Women with high intakes of calcium raise their risk of death from all causes, according to Michael Smith, North American Correspondent, MedPage Today.
However, Swedish women that have been studied for almost two decades show no risk of stroke from high calcium intake.
Many women, especially older ones, take calcium supplements. For years, the goal has been to avoid low calcium levels.
issues were clarified in the following ways:
“The primary outcome measures, based on registry data, were time to death from all causes, as well as from cardiovascular disease, ischemic heart disease, and stroke.
The researchers assessed diet by food frequency questionnaires, allowing an estimate of calcium intake, both from diet and supplements. Participants were divided into groups based on calcium intake – less than 600 mg a day, between 600 and 999 mg daily, from 1,000 through 1,399 mg a day, and 1,400 or more mg daily (about five 8-ounce glasses of cow’s milk).
All told, 11,944 women died, including 3,862 from cardiovascular disease, 1,932 from ischemic heart disease, and 1,100 from stroke.
Compared with women whose intake was between 600 and 999 mg day, they found dietary intakes of more than 1,400 mg a day were associated with higher death rates:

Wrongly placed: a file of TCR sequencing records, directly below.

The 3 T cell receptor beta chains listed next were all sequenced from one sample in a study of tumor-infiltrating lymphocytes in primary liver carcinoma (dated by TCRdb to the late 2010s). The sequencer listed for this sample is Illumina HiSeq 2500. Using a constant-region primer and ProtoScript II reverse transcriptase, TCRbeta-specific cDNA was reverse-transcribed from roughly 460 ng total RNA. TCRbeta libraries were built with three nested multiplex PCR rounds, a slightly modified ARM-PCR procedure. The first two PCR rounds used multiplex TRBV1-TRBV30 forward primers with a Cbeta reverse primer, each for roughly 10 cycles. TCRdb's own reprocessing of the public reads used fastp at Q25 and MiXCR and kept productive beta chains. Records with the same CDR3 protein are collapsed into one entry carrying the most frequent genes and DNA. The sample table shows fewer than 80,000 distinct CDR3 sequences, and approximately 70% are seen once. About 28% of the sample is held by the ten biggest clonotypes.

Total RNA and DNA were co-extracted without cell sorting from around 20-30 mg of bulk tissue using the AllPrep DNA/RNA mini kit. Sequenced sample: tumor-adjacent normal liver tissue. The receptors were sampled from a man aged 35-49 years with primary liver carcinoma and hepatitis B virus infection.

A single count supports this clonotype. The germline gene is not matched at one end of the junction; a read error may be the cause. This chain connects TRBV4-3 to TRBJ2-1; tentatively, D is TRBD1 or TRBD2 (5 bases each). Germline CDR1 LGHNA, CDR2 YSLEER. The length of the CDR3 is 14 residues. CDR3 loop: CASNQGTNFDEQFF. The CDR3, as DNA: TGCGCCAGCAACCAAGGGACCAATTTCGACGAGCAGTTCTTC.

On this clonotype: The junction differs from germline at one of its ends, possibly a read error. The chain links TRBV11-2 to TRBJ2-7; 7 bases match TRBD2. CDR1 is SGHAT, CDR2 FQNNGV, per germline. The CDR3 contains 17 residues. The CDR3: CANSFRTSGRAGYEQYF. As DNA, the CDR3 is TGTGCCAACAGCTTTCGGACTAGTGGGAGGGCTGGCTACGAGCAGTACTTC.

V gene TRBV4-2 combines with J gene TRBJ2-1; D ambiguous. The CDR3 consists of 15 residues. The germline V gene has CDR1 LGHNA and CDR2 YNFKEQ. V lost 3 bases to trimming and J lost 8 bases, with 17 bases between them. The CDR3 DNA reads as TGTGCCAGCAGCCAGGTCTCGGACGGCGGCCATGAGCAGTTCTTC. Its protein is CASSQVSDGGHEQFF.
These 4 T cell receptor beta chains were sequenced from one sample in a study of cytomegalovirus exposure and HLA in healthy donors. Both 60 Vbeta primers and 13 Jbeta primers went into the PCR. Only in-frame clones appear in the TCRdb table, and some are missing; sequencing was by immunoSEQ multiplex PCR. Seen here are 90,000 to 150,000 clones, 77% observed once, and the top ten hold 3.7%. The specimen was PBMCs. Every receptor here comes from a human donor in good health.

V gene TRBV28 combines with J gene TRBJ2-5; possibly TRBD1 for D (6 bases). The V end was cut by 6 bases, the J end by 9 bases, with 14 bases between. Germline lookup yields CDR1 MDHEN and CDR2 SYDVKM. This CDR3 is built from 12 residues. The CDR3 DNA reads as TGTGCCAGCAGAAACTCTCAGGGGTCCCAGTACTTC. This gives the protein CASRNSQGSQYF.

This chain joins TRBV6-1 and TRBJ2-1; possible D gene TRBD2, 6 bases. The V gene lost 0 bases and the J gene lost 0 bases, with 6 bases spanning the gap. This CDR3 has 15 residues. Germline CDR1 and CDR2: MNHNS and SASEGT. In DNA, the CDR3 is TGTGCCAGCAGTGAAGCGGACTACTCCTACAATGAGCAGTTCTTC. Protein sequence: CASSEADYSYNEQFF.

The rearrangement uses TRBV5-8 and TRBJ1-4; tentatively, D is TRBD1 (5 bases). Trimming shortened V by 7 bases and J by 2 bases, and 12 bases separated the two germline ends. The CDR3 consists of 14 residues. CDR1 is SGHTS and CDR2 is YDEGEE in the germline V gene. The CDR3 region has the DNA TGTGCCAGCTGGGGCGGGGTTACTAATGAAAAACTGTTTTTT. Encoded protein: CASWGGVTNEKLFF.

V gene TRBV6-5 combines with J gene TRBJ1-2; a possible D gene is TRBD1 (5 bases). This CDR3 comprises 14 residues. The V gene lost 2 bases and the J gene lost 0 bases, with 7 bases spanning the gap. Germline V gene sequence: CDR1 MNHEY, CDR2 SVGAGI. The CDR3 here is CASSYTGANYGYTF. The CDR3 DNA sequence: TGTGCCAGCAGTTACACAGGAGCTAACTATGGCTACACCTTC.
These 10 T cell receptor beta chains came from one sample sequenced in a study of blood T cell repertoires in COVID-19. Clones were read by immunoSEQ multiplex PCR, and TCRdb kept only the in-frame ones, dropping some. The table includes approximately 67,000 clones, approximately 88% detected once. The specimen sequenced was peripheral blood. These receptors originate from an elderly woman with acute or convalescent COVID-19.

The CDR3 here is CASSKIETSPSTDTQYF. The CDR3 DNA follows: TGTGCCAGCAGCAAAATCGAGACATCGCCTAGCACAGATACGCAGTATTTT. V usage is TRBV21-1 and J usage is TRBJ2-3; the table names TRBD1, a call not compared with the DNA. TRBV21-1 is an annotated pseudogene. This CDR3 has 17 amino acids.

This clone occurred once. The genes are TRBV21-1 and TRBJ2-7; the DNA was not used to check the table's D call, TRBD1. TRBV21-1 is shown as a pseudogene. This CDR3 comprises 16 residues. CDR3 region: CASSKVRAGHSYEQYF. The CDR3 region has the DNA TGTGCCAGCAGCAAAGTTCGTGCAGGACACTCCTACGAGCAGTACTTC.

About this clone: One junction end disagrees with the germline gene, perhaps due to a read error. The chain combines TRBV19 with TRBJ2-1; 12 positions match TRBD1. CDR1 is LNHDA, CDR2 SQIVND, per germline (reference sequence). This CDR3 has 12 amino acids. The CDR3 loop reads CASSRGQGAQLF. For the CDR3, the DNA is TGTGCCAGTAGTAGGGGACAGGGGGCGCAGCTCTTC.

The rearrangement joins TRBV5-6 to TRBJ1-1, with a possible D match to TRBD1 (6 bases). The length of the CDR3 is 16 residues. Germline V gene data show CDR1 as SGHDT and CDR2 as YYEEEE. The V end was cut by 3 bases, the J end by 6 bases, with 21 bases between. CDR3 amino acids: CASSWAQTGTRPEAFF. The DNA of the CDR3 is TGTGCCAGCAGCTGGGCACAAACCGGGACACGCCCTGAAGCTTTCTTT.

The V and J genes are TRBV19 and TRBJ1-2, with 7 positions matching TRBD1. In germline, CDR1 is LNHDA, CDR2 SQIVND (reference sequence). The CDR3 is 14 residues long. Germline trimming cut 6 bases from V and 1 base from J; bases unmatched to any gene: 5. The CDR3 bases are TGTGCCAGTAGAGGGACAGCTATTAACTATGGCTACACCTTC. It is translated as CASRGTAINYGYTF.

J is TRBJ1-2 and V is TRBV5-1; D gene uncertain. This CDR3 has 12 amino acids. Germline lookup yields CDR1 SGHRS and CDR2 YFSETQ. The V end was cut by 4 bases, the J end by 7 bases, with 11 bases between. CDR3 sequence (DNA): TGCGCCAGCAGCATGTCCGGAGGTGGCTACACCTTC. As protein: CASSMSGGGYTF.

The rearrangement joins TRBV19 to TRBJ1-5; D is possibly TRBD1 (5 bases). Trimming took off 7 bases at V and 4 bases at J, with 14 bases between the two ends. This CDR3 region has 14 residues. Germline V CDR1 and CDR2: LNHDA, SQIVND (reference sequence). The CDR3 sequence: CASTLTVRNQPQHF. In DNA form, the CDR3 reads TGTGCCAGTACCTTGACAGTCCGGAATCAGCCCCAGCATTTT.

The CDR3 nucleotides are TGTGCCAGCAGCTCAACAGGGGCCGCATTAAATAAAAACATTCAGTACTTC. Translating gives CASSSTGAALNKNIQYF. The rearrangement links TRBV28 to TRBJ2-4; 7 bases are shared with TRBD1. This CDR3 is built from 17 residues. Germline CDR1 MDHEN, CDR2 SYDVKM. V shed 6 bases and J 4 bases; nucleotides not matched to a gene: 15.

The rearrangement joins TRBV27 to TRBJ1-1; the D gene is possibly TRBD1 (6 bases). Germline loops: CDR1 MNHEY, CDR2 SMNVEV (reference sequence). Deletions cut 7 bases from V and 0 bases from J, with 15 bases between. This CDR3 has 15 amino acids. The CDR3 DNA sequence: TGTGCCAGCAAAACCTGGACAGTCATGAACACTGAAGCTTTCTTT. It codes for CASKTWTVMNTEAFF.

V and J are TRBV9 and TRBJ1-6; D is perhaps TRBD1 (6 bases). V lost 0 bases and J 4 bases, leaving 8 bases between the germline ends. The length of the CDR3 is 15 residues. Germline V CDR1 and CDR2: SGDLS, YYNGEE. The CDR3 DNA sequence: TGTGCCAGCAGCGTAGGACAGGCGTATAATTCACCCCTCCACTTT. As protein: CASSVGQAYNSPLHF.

All causes: hazard ratio 1.40 (95% CI 1.17 to 1.67)
Cardiovascular disease: HR 1.49 (95% CI 1.09 to 2.02)
Ischemic heart disease: HR 2.14 (95% CI 1.48 to 3.09)
However, higher dietary intakes of more than 1,400 mg per day was not associated with a significantly increased risk for stroke (HR 0.73).
“The increase was moderate with a high dietary calcium intake without supplement use, but the combination of a high dietary calcium intake and calcium tablet use resulted in a more pronounced increase in mortality,” the authors stated.”
(Source reference: Michaëlsson K, et al “Long term calcium intake and rates of all cause and cardiovascular mortality: community based prospective longitudinal cohort study” BMJ 2013; 346: f228.)